Very Clear Difference in Findings when Comparing Achieved Serum Level vs Dose Given
We have seen this mistake made over and over again with trials that associate findings with a dose instead of an achieved vitamin D level. An example of the difference in findings is the Wagner et al. study on preterm birth, which when re-evaluated by serum level instead of dose, found a much different, positive benefit for vitamin D.
As can be seen here, there was no difference when the data was analyzed by dose of vitamin D given. When we look at the same data by achieved vitamin D level, there is a very large, significant, positive difference.
Criteria #5: Co-nutrient status must be optimized in order to ensure that the test nutrient is the only nutrition-related, limiting factor in the response.
DID NOT MEET
Co-nutrients are nutrients that work together for some process. If one co-nutrient is limited, either missing or not plentiful enough, then the process might also be limited or not able to take place at all. While this criteria is not a reason to throw out a study, it would be optimal to optimize co-nutrients to more clearly define the effect of the nutrient in question.
Several nutrients are essential for bone health, including calcium, magnesium, vitamin K, and others. While the LeBoff paper did seem to track calcium intake outside of the study, the effort was not made to ensure adequate calcium intake for all participants, and there was no mention of any other co-nutrients that are important for bone health.
How do Co-Nutrients Work Together for Optimal Health Outcomes?
The following charts illustrate how co-nutrient status can affect a target outcome such as bone status.
In the charts, each nutrient is at optimal status when its bar is full (dark orange). When any or all nutrients are below the optimal level (leaving the lighter orange showing), bone status is impaired at the level of the lowest, or most limited, nutrient. If one were to focus on optimizing vitamin D, without also optimizing calcium, protein, and magnesium (such as in the top chart), no change in bone status would be observed, leading to a false conclusion that vitamin D does not affect bone status. Even if calcium and vitamin D status are optimized, as shown in the bottom chart, bone status would improve but would still be limited by the protein status. Because the nutrients interact in the maintenance of bone health, the effects of a single nutrient may be overlooked if intake of others is not sufficient.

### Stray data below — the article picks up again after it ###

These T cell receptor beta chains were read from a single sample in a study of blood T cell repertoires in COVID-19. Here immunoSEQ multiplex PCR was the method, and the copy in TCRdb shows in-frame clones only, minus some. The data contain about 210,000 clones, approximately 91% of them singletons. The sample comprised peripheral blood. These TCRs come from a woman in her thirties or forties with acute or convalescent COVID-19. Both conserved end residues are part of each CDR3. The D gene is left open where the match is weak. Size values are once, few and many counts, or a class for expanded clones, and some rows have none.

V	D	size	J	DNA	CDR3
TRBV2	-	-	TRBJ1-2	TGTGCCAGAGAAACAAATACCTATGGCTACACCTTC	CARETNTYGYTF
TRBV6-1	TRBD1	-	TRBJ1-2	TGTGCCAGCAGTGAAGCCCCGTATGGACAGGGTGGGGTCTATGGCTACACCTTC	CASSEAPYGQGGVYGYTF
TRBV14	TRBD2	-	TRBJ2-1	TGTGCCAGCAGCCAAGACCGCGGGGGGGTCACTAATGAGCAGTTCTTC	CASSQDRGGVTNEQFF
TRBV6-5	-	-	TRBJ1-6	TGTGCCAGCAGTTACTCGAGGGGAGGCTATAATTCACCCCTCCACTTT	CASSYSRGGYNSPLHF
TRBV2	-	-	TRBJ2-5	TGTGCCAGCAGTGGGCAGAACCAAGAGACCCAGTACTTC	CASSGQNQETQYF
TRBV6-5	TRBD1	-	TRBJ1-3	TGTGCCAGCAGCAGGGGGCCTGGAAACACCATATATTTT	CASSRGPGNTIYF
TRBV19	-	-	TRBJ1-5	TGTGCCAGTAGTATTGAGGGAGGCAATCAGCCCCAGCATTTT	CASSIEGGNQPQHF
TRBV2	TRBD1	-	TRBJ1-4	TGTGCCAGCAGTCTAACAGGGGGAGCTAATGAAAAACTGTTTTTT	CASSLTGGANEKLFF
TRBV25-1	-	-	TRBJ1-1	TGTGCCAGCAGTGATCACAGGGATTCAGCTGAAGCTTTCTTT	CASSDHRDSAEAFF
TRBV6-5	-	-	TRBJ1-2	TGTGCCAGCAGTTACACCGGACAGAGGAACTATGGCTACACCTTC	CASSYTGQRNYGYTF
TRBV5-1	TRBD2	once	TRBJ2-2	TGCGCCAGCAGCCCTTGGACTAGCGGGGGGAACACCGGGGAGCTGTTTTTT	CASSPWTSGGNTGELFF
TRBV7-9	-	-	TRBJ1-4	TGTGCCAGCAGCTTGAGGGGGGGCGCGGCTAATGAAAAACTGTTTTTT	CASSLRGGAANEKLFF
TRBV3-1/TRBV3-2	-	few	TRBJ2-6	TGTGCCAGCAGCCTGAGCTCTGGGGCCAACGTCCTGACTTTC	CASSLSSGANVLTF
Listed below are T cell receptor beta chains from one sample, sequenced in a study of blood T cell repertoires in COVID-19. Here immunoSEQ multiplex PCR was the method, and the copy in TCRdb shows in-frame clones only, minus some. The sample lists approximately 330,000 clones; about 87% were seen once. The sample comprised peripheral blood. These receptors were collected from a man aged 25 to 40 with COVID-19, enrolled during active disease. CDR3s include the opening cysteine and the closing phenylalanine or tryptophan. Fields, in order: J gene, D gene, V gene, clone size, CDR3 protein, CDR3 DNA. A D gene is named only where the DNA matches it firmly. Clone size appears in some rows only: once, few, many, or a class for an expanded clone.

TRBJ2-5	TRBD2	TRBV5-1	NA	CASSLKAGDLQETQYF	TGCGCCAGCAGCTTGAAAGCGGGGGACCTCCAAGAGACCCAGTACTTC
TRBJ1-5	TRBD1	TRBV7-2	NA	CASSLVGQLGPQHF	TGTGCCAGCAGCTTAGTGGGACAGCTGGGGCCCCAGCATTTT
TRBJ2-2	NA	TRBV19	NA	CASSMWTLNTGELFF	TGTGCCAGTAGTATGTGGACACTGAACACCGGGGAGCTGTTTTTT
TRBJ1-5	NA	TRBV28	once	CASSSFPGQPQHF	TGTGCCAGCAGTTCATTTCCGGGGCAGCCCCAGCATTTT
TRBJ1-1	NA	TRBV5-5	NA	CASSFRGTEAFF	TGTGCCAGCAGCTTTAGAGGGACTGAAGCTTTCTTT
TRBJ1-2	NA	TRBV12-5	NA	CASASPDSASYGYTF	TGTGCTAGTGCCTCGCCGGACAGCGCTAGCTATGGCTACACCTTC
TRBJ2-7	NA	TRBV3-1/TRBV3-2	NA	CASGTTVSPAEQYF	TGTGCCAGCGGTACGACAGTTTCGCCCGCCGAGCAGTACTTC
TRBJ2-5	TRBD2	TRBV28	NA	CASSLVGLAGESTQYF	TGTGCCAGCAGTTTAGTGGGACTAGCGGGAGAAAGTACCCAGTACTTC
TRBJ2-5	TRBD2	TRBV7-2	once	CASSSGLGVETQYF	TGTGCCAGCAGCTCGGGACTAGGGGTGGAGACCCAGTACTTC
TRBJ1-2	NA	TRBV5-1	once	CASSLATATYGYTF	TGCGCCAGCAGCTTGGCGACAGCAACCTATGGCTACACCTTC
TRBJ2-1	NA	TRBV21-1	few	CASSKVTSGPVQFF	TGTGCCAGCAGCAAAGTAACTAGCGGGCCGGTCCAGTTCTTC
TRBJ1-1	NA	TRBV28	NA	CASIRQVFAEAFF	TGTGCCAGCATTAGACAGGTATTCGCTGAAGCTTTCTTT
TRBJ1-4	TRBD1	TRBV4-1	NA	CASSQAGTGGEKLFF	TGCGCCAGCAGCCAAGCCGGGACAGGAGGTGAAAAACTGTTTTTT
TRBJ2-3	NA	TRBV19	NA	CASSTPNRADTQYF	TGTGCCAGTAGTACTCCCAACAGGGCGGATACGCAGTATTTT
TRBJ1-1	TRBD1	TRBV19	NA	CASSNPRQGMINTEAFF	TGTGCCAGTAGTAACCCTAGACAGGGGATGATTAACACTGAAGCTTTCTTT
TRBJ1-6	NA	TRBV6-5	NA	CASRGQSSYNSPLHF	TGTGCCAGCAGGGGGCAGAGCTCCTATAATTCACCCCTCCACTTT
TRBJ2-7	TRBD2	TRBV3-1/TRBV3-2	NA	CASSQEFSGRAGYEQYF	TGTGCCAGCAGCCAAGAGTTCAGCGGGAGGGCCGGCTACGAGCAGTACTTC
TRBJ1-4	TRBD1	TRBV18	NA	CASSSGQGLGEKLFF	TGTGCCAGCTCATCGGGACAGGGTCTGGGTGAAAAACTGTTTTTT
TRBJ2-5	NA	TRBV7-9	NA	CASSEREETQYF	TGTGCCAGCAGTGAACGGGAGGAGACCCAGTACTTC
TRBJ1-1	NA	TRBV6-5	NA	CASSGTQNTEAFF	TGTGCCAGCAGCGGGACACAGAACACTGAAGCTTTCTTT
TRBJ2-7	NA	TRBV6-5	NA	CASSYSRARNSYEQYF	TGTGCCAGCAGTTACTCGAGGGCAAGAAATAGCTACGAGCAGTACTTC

Remember Dr. Heaney’s Nutrient Study Criteria when Considering the Validity of Vitamin D Research
Hopefully, these 3 posts have created a better picture of how to approach published nutrient research, using Dr. Heaney’s nutrient study criteria, to determine for yourself what amount of validity the study conclusions hold. While there is a bit more to consider along with these criteria specific to vitamin D research, the infographic below is a good general guide and reminder of what to look for.
Vitamin D is an Easily Modifiable Factor to Help Improve Disease Outcomes – What Vitamin D Level do YOU Have?
Don’t ever consider a situation too late to take steps for correcting or avoiding vitamin D deficiency. Measuring your vitamin D level and calculating a supplementation amount to help reach and maintain a target level, or taking loading doses to correct deficiency faster, could possibly make all the difference in how a current disease situation progresses. Test your level now!
Create your custom home blood spot kit by adding any of the following measurements, along with your vitamin D:
- Omega-3 Index (with or without Ratios)
- Magnesium (with or without additional Elements – copper, zinc, selenium, mercury, cadmium, lead)
- hsCRP as a marker of inflammation and HbA1c as a marker of blood sugar health, two other important factors influencing prenatal conditions
Having and maintaining healthy vitamin D levels and other nutrient levels can help improve your health and the health of your baby, now and for the future. Enroll and test your levels today, learn what steps to take to improve your status of vitamin D (see below) and other nutrients and blood markers, and take action! By enrolling in the GrassrootsHealth projects, you are not only contributing valuable information to everyone, you are also gaining knowledge about how you could improve your own health through measuring and tracking your nutrient status, and educating yourself on how to improve it.
How Can You Use this Information for YOUR Health?
Having and maintaining healthy vitamin D and other nutrient levels can help improve your health now and for your future. Measuring is the only way to make sure you are getting enough!
STEP 1 Order your at-home blood spot test kit to measure vitamin D and other nutrients of concern to you, such as omega-3s, magnesium, essential and toxic elements (zinc, copper, selenium, lead, cadmium, mercury); include hsCRP as a marker of inflammation or HbA1c for blood sugar health
STEP 2 Answer the online questionnaire as part of the GrassrootsHealth study
STEP 3 Using our educational materials and tools (such as our dose calculators), assess your results to determine if you are in your desired target range or if actions should be taken to get there
STEP 4 After 3-6 months of implementing your changes, re-test to see if you have achieved your target level(s)